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At a Glance

Americans with Disabilities Act (ADA) Information

About ADA

The Americans with Disabilities Act, enacted in 1990, provides civil rights protection for persons with disabilities. ADA’s purpose is to ensure that people with disabilities are granted equal access to employment, public services, public accommodation, transportation, and telecommunications.

Under the ADA, an individual with a disability must have a physical or psychological impairment that substantially limits one or more life activities, must have a record of such impairments, or must be regarded as having an impairment. The term "disability" includes conditions that are visible (such as mobility, vision, hearing or speech impairments), as well as hidden (such as learning disabilities, chronic health conditions, or mental illness).

One way UIndy strives to ensure that people with disabilities have equal access is by providing accommodations for qualified people with disabilities.

ADA Disability Definitions

A disability is defined as any physical or mental impairment that substantially limits one or more major life activities, such as caring for oneself, performing manual tasks, walking, seeing, hearing, speaking, breathing, learning, or working. “Substantially limited” generally means that a person is unable to perform a major life activity that the average person in the general population can perform. Mitigating or corrective measures such as medication or corrective lenses may be considered when determining whether a person is substantially limited. The ADA also prohibits discrimination against individuals who have a record or history of being substantially impaired and individuals who are regarded as having such impairments.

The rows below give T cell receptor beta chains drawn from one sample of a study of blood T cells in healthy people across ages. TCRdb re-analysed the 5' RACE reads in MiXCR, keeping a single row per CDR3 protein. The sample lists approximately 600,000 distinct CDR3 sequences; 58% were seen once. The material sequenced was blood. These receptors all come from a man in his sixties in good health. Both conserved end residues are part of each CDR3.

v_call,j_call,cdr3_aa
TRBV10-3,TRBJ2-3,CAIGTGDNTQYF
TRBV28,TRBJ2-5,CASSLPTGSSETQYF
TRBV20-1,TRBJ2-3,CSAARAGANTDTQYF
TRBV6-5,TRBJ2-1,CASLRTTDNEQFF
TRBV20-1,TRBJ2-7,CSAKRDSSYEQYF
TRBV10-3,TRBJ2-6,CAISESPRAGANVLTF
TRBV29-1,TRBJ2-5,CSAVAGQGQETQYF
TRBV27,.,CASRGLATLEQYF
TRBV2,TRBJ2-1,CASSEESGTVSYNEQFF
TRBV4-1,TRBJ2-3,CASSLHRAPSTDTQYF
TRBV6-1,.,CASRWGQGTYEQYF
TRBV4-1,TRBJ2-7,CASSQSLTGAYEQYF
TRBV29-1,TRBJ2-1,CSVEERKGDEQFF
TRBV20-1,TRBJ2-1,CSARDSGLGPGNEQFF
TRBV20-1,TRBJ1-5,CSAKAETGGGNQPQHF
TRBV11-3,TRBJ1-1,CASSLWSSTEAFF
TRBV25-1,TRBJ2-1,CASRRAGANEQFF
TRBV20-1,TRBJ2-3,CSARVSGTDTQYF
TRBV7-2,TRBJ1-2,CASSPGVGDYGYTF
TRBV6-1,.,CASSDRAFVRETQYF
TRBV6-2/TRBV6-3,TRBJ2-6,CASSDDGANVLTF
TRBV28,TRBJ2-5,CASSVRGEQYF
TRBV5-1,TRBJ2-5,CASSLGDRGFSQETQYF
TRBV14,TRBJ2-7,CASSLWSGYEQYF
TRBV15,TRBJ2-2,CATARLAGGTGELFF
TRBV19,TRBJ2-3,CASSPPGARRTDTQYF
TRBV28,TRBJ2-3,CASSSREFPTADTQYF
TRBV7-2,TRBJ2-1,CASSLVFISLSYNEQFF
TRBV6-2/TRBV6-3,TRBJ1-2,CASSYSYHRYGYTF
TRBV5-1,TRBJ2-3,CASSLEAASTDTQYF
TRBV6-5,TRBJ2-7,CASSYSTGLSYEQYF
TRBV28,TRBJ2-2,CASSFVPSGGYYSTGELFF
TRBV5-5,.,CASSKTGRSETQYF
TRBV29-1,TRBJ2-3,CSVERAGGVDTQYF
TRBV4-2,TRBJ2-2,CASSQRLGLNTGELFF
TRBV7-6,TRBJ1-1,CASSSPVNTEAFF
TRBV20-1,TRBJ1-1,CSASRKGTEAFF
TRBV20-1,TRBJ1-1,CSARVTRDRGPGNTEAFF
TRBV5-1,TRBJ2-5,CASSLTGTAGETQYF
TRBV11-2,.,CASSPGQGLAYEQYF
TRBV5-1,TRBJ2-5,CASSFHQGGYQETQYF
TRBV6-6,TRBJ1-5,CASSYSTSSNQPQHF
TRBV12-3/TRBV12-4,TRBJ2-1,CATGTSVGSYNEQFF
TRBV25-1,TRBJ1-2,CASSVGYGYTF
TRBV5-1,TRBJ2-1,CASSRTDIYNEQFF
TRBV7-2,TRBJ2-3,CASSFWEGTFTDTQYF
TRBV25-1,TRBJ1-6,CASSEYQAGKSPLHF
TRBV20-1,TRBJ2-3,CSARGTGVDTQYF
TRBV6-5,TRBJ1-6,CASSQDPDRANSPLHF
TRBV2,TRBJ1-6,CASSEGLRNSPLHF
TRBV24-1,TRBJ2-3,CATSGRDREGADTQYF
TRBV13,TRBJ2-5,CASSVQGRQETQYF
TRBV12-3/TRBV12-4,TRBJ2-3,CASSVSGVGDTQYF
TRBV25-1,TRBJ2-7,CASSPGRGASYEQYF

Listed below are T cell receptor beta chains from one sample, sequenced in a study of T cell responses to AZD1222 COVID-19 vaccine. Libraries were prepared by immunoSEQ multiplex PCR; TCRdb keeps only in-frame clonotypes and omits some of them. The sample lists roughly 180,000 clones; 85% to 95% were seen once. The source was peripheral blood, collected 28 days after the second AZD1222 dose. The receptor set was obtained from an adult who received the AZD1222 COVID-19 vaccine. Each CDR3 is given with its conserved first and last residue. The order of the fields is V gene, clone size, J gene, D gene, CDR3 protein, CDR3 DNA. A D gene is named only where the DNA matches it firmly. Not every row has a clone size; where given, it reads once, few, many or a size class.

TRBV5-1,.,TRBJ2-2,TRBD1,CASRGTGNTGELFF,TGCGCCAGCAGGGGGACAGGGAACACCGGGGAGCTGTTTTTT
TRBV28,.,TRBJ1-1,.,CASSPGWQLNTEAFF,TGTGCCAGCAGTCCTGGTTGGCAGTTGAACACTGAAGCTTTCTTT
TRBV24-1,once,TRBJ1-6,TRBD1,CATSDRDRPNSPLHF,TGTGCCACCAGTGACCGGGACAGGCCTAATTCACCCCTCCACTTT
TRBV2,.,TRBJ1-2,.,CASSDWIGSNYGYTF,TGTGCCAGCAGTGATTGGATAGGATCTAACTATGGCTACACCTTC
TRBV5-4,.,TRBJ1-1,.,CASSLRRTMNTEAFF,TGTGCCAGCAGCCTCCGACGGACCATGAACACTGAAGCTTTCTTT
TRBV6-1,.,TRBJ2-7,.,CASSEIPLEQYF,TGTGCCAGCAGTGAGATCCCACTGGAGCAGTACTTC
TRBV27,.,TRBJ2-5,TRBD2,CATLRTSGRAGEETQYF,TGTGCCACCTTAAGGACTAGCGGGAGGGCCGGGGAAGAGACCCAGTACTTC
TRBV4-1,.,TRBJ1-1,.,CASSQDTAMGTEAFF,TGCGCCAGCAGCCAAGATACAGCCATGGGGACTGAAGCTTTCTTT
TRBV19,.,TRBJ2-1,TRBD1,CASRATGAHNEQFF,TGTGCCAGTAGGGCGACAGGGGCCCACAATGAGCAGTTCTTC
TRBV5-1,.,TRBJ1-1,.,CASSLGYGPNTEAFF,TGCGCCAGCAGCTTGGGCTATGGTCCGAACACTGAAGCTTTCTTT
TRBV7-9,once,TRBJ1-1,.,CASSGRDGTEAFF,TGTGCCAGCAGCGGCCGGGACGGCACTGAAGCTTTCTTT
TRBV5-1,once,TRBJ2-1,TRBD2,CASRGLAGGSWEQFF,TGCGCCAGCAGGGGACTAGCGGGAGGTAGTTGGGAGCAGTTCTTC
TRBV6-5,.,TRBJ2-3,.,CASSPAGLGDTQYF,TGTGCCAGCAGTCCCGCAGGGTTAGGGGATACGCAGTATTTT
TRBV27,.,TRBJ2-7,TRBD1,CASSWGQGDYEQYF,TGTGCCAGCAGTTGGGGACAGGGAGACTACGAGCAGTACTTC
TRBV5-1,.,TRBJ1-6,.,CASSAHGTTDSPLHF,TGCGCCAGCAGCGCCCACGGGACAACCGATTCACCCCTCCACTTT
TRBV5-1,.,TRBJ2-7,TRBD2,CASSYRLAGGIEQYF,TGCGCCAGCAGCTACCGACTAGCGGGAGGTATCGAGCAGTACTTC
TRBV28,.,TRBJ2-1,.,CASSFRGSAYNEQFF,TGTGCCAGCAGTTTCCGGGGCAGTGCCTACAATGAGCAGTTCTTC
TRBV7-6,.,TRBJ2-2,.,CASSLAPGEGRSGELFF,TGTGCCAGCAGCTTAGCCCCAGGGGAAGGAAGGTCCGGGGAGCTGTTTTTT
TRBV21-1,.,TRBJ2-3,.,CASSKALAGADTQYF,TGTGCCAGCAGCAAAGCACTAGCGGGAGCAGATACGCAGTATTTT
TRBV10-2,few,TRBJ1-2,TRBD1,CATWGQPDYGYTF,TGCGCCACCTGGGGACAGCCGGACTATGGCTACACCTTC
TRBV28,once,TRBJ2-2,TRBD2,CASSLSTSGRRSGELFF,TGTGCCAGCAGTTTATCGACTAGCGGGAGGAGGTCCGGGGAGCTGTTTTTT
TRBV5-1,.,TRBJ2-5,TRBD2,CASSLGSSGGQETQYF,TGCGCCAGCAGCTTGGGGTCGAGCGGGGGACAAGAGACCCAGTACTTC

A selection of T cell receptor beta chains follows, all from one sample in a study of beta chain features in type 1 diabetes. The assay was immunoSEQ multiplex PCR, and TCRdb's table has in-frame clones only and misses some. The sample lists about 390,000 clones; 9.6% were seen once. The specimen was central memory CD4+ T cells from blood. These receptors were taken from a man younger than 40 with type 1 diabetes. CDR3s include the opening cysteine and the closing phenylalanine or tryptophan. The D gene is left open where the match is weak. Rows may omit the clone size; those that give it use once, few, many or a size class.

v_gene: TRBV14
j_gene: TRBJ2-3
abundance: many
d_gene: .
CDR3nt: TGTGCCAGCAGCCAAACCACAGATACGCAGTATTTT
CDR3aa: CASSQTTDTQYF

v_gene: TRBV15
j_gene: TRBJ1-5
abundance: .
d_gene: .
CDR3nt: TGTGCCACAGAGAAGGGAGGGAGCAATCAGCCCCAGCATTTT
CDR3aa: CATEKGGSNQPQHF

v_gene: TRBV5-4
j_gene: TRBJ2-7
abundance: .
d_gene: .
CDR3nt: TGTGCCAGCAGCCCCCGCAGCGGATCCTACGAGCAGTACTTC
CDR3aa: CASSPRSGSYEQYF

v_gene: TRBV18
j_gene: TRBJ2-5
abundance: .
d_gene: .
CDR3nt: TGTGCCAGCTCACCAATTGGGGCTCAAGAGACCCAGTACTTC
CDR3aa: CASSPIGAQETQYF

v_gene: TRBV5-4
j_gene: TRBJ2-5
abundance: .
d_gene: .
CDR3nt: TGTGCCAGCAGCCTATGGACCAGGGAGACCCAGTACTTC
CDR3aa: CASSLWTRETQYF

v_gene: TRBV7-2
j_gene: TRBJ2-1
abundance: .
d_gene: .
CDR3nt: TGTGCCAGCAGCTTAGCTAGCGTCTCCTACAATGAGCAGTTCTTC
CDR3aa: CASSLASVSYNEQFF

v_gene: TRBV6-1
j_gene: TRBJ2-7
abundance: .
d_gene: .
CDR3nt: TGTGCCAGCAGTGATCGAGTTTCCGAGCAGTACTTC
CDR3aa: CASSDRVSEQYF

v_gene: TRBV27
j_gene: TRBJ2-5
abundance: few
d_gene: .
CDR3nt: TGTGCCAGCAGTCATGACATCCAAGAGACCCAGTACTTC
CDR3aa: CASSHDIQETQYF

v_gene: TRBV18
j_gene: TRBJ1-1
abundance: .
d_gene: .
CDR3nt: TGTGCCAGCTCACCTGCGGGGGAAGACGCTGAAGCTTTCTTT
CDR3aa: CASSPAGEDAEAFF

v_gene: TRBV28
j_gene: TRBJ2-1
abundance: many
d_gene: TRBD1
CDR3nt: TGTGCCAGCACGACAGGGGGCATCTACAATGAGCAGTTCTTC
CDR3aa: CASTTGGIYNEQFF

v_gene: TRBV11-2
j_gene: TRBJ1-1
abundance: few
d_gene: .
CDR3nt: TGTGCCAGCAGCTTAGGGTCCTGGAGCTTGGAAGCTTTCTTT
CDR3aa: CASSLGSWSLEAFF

A physical impairment is defined by the ADA as any physiological disorder or condition, cosmetic disfigurement, or anatomical loss affecting one or more of the following body systems: neurological, musculoskeletal, special sense organs, respiratory (including speech organs), cardiovascular, reproductive, digestive, genitourinary, hemic and lymphatic, skin and endocrine.

A mental impairment is defined by the ADA as any mental or psychological disorder, such as mental retardation, organic brain syndrome, emotional or mental illness and specific learning disabilities.

Temporary impairments of short duration (e.g., broken limbs, sprains, influenza, pregnancy, etc.), which have little or no long-term or permanent impact on major life activities, are excluded under the law.

At UIndy, a designated staff decides whether a student meets the definition of disability under the ADA requirements. Persons are not entitled to protection of the ADA simply because they have been diagnosed with a disability. The disability must substantially limit their ability to perform major life activities. Thus, this disability determination process is on a case-by-case basis. A college cannot set up predetermined categories of what types of disabilities will be accommodated and what types will not.

To help you understand the potential scope of covered disabilities, a non-exhaustive list of types of conditions that may be covered by the ADA includes:

Physical
  • Blindness (& partial blindness)
  • Deafness (& partial deafness)
  • Mobility Problems
  • Neurological Problems
  • Paralysis
  • Cancer
  • Seizures
  • Heart diseases
  • Chronic illnesses
Emotional / Mental
  • Age-Related Cognitive Decline
  • Autism
  • Depression
  • Specific learning disabilities
  • Bipolar Disorder
  • Post Traumatic Stress Disorder (PTSD)
  • Anxiety Disorder
  • Psychiatric disabilities
  • Recovered drug or alcohol addiction